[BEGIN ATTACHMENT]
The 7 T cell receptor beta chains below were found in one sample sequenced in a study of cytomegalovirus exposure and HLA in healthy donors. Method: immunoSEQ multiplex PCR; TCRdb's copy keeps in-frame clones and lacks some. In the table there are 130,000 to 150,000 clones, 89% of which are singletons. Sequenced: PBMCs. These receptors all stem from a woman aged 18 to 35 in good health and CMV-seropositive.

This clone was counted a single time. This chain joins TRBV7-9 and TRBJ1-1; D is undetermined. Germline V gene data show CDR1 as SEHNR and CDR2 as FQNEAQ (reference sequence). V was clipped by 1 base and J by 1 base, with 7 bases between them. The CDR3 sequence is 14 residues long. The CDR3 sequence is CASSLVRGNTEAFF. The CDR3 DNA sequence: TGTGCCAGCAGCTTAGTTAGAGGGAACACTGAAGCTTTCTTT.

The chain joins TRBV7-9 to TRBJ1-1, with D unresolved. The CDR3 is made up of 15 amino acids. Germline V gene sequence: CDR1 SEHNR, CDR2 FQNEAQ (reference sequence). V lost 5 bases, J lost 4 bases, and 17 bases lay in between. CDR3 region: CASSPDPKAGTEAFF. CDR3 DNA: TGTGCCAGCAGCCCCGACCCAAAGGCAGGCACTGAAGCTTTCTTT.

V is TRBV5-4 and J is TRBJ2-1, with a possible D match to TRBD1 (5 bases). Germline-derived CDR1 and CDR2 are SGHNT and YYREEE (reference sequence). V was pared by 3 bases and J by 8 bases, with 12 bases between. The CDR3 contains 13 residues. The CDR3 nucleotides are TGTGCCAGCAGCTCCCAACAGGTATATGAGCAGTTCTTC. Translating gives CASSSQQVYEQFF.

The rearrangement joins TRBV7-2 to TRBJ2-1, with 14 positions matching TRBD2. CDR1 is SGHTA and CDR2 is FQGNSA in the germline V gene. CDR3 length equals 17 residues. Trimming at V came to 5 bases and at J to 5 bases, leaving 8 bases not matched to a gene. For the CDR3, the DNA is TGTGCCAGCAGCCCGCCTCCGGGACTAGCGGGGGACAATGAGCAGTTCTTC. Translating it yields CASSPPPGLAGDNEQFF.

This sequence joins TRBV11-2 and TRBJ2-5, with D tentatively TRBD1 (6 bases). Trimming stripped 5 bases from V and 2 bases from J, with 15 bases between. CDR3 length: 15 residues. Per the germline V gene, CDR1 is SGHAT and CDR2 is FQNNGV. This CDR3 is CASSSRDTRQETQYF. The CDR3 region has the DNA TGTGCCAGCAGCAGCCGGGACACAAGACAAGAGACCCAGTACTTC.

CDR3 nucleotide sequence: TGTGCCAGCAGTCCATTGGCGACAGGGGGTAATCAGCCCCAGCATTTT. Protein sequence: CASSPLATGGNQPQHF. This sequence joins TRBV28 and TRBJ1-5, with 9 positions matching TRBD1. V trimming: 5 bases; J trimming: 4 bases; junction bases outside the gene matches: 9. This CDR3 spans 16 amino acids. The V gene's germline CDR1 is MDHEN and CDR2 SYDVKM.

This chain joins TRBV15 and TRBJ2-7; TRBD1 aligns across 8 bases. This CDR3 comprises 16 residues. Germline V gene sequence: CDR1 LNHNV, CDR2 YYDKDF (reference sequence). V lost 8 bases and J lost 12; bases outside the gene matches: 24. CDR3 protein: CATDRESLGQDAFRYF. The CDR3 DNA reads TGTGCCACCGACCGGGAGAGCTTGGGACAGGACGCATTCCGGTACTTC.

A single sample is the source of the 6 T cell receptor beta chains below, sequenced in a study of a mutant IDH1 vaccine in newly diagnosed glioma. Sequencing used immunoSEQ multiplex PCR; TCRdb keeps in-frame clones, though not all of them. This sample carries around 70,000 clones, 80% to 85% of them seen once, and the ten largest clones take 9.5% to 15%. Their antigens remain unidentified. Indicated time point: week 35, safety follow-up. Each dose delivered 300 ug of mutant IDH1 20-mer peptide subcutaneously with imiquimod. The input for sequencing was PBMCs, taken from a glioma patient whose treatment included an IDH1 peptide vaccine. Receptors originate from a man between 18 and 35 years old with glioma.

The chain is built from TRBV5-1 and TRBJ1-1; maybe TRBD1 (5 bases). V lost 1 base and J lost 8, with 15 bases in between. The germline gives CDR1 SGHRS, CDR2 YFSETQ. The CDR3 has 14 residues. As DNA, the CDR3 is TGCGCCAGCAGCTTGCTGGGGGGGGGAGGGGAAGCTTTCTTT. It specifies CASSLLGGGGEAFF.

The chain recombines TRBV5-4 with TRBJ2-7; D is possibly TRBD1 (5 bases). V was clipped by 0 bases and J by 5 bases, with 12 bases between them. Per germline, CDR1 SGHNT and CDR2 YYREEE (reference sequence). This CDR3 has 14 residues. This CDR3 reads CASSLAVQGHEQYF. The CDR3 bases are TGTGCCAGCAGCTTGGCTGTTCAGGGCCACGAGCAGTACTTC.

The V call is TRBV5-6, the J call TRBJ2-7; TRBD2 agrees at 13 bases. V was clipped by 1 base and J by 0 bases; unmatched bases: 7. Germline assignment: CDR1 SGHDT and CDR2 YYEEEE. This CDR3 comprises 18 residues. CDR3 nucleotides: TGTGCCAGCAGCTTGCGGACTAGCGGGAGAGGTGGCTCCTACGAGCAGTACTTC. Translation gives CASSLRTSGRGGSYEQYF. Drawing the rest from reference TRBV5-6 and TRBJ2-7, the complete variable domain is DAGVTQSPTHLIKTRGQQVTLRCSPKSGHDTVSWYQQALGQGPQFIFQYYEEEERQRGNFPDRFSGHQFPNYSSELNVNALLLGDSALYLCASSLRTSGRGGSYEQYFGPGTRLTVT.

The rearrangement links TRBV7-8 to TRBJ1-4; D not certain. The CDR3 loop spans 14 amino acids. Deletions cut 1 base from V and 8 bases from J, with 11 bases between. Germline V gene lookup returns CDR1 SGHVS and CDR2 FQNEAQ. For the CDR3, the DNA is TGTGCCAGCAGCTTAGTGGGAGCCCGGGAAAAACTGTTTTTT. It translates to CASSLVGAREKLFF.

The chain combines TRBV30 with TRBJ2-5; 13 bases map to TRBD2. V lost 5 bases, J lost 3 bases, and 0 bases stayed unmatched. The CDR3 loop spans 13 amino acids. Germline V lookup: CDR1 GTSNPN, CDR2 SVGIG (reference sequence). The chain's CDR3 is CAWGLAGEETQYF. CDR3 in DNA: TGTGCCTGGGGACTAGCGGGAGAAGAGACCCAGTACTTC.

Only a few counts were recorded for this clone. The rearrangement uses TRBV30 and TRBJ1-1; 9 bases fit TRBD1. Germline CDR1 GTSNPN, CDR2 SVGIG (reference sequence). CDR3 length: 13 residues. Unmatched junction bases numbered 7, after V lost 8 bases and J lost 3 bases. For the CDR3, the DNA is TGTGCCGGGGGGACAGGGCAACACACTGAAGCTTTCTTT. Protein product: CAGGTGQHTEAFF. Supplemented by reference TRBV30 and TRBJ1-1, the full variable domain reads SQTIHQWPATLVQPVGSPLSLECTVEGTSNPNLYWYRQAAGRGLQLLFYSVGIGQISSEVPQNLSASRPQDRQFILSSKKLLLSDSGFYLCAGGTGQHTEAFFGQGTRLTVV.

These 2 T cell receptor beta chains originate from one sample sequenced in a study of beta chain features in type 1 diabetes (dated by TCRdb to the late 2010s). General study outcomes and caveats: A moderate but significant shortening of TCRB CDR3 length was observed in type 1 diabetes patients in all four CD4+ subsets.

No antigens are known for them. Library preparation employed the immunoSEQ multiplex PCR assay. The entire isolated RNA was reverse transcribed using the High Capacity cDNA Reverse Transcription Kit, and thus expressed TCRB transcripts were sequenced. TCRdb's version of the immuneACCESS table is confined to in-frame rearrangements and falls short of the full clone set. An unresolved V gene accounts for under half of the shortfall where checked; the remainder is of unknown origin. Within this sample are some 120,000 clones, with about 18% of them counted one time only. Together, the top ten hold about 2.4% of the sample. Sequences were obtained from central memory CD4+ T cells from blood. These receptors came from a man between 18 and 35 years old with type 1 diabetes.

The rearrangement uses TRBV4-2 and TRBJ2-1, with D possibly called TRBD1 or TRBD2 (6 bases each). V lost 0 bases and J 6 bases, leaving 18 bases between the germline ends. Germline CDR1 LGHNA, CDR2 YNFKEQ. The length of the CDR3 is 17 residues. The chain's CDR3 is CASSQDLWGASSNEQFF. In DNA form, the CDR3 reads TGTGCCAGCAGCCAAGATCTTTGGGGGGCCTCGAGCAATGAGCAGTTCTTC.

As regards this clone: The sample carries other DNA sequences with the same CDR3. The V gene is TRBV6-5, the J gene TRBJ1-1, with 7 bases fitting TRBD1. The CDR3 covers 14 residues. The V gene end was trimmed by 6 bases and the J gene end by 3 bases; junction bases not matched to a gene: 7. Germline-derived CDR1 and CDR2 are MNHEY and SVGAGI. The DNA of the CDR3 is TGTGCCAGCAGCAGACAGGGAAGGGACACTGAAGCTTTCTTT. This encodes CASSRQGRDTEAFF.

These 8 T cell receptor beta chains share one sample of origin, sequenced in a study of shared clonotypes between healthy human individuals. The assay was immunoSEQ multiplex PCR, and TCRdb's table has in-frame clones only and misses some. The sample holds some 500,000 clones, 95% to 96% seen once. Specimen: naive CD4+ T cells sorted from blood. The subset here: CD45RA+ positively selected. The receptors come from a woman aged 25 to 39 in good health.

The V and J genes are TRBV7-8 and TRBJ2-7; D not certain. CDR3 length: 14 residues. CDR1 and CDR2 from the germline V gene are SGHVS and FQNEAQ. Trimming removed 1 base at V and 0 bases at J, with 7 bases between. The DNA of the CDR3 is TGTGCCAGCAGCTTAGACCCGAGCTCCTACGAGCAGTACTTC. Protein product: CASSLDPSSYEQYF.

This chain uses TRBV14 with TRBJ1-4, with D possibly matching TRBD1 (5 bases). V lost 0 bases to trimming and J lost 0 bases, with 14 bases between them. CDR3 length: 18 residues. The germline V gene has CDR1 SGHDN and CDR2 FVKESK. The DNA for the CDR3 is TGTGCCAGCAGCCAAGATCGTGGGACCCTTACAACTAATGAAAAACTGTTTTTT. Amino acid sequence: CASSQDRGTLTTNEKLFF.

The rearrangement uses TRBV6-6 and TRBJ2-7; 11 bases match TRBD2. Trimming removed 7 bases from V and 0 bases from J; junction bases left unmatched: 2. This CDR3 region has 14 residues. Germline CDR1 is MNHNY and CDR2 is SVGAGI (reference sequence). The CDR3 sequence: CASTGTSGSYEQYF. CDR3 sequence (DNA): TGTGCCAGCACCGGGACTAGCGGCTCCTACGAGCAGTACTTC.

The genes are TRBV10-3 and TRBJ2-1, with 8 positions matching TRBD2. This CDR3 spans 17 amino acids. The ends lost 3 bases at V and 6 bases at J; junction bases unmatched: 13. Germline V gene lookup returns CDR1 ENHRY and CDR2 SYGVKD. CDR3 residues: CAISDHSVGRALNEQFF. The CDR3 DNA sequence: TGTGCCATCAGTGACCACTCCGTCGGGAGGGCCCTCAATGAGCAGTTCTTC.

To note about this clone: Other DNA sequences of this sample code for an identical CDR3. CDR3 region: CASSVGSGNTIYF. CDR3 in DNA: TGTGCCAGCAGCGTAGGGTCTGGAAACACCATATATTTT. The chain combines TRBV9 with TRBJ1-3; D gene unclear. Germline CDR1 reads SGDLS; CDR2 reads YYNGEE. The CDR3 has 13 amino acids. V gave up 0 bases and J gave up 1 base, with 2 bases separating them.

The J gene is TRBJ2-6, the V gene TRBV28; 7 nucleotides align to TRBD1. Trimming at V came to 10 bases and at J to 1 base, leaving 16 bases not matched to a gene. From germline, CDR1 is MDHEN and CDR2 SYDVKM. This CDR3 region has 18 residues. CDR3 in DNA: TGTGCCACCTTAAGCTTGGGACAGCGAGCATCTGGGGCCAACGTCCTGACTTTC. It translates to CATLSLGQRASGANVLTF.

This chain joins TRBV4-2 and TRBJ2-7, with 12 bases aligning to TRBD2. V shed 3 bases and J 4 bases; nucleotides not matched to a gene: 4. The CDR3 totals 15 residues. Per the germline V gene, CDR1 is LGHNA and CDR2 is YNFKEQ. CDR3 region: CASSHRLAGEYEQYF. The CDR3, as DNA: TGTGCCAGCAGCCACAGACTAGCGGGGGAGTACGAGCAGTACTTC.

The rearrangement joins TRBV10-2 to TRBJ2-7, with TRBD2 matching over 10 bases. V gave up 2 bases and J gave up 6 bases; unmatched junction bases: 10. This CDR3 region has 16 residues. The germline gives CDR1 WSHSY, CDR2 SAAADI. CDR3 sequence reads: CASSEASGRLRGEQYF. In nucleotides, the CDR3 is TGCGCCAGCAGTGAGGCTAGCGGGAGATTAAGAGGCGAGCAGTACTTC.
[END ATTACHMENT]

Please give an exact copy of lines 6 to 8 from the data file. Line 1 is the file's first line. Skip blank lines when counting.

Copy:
This sequence joins TRBV11-2 and TRBJ2-5, with D tentatively TRBD1 (6 bases). Trimming stripped 5 bases from V and 2 bases from J, with 15 bases between. CDR3 length: 15 residues. Per the germline V gene, CDR1 is SGHAT and CDR2 is FQNNGV. This CDR3 is CASSSRDTRQETQYF. The CDR3 region has the DNA TGTGCCAGCAGCAGCCGGGACACAAGACAAGAGACCCAGTACTTC.

CDR3 nucleotide sequence: TGTGCCAGCAGTCCATTGGCGACAGGGGGTAATCAGCCCCAGCATTTT. Protein sequence: CASSPLATGGNQPQHF. This sequence joins TRBV28 and TRBJ1-5, with 9 positions matching TRBD1. V trimming: 5 bases; J trimming: 4 bases; junction bases outside the gene matches: 9. This CDR3 spans 16 amino acids. The V gene's germline CDR1 is MDHEN and CDR2 SYDVKM.

This chain joins TRBV15 and TRBJ2-7; TRBD1 aligns across 8 bases. This CDR3 comprises 16 residues. Germline V gene sequence: CDR1 LNHNV, CDR2 YYDKDF (reference sequence). V lost 8 bases and J lost 12; bases outside the gene matches: 24. CDR3 protein: CATDRESLGQDAFRYF. The CDR3 DNA reads TGTGCCACCGACCGGGAGAGCTTGGGACAGGACGCATTCCGGTACTTC.